National Archives: We can't produce all Kavanaugh docs until end of October

Brett Kavanaugh is sworn in as a judge for the U.S. Court of Appeals for the District of Columbia Circuit by Supreme Cour

Brett Kavanaugh September Judiciary Committee Hearing in the Works

Before President Trump selected his nominee, Majority Leader McConnell Senate Majority Leader reportedly warned the White House that Kavanaugh's massive "paper trail" would slow down his confirmation process. "As a result, I expect the committee will be able to undertake its thorough review process along the same timeline set in previous Supreme Court confirmations". "In the end, the committee will have reviewed significantly more records than ever before for a Supreme Court nominee", Foy said.

Republicans hope to have Kavanaugh confirmed by the start of the next Supreme Court session, October 1.

Hatch's frustration with his friends across the aisle comes after Senate Minority Leader Chuck Schumer said they'd fight Kavanaugh with "everything they've got" and other Democrats refused to even offer Kavanaugh a meeting.

The agency, which is tasked with preserving and documenting government records, said Thursday in a letter that it would not be able to comply fully with the request from Senate Judiciary Committee Chairman Chuck Grassley (R-Iowa) until the "end of October".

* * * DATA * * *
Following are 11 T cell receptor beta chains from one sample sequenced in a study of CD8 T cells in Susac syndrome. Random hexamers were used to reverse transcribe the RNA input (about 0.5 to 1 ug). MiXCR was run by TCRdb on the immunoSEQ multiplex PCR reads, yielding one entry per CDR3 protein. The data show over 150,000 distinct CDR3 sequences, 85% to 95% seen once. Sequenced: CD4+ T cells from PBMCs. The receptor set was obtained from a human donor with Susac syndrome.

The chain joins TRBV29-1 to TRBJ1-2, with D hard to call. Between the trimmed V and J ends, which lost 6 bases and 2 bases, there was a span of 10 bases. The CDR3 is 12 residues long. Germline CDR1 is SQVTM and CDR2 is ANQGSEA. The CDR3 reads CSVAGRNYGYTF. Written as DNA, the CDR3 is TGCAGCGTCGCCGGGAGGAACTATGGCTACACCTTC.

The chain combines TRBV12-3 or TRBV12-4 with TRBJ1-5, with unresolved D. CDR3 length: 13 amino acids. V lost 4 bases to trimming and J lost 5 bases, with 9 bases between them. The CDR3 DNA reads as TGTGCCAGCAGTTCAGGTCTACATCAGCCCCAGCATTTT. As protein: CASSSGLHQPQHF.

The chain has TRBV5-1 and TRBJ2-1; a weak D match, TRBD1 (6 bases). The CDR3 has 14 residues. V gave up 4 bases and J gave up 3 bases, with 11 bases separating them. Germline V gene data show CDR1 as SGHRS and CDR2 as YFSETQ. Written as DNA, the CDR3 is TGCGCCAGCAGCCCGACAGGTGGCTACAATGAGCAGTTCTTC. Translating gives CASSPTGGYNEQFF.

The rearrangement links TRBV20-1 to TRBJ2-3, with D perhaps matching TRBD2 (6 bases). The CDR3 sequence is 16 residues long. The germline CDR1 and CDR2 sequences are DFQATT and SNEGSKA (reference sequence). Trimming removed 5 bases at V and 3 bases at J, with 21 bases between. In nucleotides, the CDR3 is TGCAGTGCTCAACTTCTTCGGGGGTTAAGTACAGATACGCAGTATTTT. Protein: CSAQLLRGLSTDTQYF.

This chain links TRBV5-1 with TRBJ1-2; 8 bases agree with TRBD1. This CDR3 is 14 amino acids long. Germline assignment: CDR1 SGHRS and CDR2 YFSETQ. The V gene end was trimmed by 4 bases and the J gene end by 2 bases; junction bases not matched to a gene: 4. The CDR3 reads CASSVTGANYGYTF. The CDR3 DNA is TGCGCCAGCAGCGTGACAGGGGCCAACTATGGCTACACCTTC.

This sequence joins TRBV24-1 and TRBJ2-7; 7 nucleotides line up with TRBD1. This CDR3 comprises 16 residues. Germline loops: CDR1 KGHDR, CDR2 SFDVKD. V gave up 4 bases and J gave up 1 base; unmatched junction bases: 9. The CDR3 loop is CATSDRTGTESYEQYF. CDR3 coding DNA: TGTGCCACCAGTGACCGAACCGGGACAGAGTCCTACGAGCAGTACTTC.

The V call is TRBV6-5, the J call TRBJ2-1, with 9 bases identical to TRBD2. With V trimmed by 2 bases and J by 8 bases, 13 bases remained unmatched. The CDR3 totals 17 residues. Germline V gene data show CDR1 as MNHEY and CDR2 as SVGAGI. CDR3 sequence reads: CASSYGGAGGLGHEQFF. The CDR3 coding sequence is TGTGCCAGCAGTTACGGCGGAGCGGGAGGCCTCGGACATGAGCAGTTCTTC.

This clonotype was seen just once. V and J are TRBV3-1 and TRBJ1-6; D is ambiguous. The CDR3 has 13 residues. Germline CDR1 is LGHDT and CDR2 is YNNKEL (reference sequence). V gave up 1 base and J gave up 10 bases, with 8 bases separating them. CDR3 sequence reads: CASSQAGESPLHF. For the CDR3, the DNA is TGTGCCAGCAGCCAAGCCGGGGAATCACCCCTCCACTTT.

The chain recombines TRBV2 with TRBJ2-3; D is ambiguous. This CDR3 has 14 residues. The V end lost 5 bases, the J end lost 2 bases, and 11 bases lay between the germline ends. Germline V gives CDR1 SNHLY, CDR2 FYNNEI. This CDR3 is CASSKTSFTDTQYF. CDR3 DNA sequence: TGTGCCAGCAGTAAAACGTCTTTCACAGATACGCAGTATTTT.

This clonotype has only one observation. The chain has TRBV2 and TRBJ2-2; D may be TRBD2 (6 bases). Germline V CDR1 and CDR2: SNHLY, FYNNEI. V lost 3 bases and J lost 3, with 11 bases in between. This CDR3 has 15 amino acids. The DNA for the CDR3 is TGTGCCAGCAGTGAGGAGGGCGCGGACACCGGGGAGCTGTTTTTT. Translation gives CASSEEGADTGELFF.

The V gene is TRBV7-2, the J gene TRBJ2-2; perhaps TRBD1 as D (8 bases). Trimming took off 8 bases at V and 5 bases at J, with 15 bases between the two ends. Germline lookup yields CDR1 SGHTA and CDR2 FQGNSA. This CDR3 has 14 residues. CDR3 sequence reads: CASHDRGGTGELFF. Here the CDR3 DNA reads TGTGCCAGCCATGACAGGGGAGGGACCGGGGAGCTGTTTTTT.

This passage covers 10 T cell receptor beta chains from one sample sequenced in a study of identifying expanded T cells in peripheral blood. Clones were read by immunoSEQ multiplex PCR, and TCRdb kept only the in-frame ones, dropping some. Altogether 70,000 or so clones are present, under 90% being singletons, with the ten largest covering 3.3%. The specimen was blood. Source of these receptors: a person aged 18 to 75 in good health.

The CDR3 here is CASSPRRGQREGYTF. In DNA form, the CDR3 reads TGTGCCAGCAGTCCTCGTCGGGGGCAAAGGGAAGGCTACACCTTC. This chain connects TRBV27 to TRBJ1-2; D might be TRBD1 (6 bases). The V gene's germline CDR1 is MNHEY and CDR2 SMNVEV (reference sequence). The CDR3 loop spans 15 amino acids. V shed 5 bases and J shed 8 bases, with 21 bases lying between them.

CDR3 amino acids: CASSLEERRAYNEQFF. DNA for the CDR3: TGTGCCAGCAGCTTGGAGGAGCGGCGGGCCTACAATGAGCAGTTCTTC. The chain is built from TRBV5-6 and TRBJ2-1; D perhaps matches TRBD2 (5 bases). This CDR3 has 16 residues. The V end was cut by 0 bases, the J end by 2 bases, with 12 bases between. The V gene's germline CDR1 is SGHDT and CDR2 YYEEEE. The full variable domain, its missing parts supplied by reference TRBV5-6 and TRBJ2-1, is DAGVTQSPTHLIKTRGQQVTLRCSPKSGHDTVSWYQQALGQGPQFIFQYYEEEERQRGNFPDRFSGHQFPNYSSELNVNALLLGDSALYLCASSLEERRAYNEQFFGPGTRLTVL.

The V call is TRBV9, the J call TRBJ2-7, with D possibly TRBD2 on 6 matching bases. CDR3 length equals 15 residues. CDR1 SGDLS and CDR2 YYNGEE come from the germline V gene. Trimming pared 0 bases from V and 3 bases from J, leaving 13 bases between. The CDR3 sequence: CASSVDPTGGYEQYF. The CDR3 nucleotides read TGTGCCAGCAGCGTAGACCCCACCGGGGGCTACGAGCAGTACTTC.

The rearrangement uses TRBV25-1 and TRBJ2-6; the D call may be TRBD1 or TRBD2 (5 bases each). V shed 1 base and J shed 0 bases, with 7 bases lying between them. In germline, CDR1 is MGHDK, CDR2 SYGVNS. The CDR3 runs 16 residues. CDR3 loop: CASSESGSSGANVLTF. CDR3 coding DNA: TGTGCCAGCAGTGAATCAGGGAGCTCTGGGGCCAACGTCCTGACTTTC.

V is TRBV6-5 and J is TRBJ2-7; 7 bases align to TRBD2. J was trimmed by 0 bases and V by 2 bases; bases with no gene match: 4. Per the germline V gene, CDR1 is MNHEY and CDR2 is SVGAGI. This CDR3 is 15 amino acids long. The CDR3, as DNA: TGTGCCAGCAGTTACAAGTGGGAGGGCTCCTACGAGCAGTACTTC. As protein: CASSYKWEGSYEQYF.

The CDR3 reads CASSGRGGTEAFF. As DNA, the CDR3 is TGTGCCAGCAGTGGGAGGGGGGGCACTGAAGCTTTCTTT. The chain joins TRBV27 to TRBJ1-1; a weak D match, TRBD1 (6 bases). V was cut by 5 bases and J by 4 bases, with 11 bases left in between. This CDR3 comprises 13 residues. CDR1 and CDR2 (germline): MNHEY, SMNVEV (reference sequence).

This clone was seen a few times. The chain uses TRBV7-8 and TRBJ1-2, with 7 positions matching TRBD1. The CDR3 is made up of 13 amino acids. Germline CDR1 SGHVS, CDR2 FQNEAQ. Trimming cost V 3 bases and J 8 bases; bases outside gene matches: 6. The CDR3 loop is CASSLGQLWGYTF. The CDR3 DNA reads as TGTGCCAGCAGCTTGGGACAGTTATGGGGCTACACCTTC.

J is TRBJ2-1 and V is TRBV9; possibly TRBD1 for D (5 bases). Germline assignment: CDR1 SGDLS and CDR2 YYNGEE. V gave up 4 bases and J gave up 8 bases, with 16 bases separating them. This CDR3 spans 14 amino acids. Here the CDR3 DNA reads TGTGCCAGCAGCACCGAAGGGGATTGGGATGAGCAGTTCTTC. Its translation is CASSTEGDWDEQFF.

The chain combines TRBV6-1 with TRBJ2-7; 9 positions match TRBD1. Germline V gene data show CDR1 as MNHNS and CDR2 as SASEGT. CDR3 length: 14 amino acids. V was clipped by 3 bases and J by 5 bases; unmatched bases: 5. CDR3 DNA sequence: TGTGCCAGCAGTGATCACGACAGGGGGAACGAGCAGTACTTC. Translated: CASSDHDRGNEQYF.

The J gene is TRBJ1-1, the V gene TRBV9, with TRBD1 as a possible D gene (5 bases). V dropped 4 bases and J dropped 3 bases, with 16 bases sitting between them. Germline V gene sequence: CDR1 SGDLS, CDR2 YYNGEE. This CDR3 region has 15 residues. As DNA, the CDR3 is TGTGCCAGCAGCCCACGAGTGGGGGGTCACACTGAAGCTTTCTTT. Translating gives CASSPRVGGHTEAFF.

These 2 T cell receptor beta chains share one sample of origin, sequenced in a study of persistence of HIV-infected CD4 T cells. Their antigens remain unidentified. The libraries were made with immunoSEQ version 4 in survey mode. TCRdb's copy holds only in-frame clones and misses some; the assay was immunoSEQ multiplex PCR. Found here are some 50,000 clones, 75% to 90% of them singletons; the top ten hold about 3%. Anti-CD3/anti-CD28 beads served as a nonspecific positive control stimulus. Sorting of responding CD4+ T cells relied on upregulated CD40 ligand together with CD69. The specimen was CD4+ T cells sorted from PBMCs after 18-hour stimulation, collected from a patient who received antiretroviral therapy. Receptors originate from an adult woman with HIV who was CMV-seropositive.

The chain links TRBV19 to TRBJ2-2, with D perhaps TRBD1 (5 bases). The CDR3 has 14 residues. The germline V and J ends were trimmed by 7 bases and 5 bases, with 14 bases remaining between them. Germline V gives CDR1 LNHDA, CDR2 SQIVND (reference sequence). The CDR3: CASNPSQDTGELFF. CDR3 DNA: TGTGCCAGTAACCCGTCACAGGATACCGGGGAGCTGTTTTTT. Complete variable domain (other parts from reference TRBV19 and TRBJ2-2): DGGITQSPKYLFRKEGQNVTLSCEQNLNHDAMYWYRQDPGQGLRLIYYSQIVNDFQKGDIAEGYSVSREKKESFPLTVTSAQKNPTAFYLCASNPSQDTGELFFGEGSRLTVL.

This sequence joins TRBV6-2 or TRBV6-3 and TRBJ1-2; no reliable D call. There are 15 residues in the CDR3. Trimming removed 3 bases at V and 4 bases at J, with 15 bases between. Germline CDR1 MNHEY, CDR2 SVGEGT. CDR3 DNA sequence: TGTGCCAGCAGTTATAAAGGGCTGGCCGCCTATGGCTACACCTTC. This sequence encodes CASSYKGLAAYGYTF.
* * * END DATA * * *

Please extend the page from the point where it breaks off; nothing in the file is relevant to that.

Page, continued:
The documents at issue, sought by Trump's fellow Republicans, relate to Kavanaugh's service from 2001 to 2003 as a White House lawyer under Republican former President George W. Bush.

Democrats have branded the 53-year-old nominee, who would replace retired justice Anthony Kennedy, as a deeply conservative jurist who would shift the court rightward, jeopardising critical rulings on the constitutionality of abortion rights and the legality of Barack Obama's health care reforms.

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"Getting the documents is especially important", said Sen. "What more do they need to know to vote no?"

Democrats said the letter is an admission that the GOP is engaging in an unusual process to pre-screen documents sent to Capitol Hill, ensuring that even records from his time at the White House Counsel's office will not be publicly disclosed.

"Those are documents that presumably our colleagues have looked at, but they haven't found much in it to build a case against the nominee so now they've made a decision to take it down a different path, which I believe is more of a stall tactic than anything else", said Tillis.

Hoeven's office said he'll meet with Kavanaugh Wednesday afternoon.

"I'm exhausted of partisanship and frankly, we didn't treat their candidates for these positions the way they're treating ours", Sen.

Archives director informed Senate Judiciary Committee chairman Sen. Tillis added this when asked about the signing statements on interrogation: "I want to learn about what he has done in the 307 opinions and his writings about his jurisprudence and whether or not he's qualified to be in the role of the Supreme Court". "I'm exhausted of the partisanship and frankly we didn't treat their candidates for these positions the way they're treating ours".

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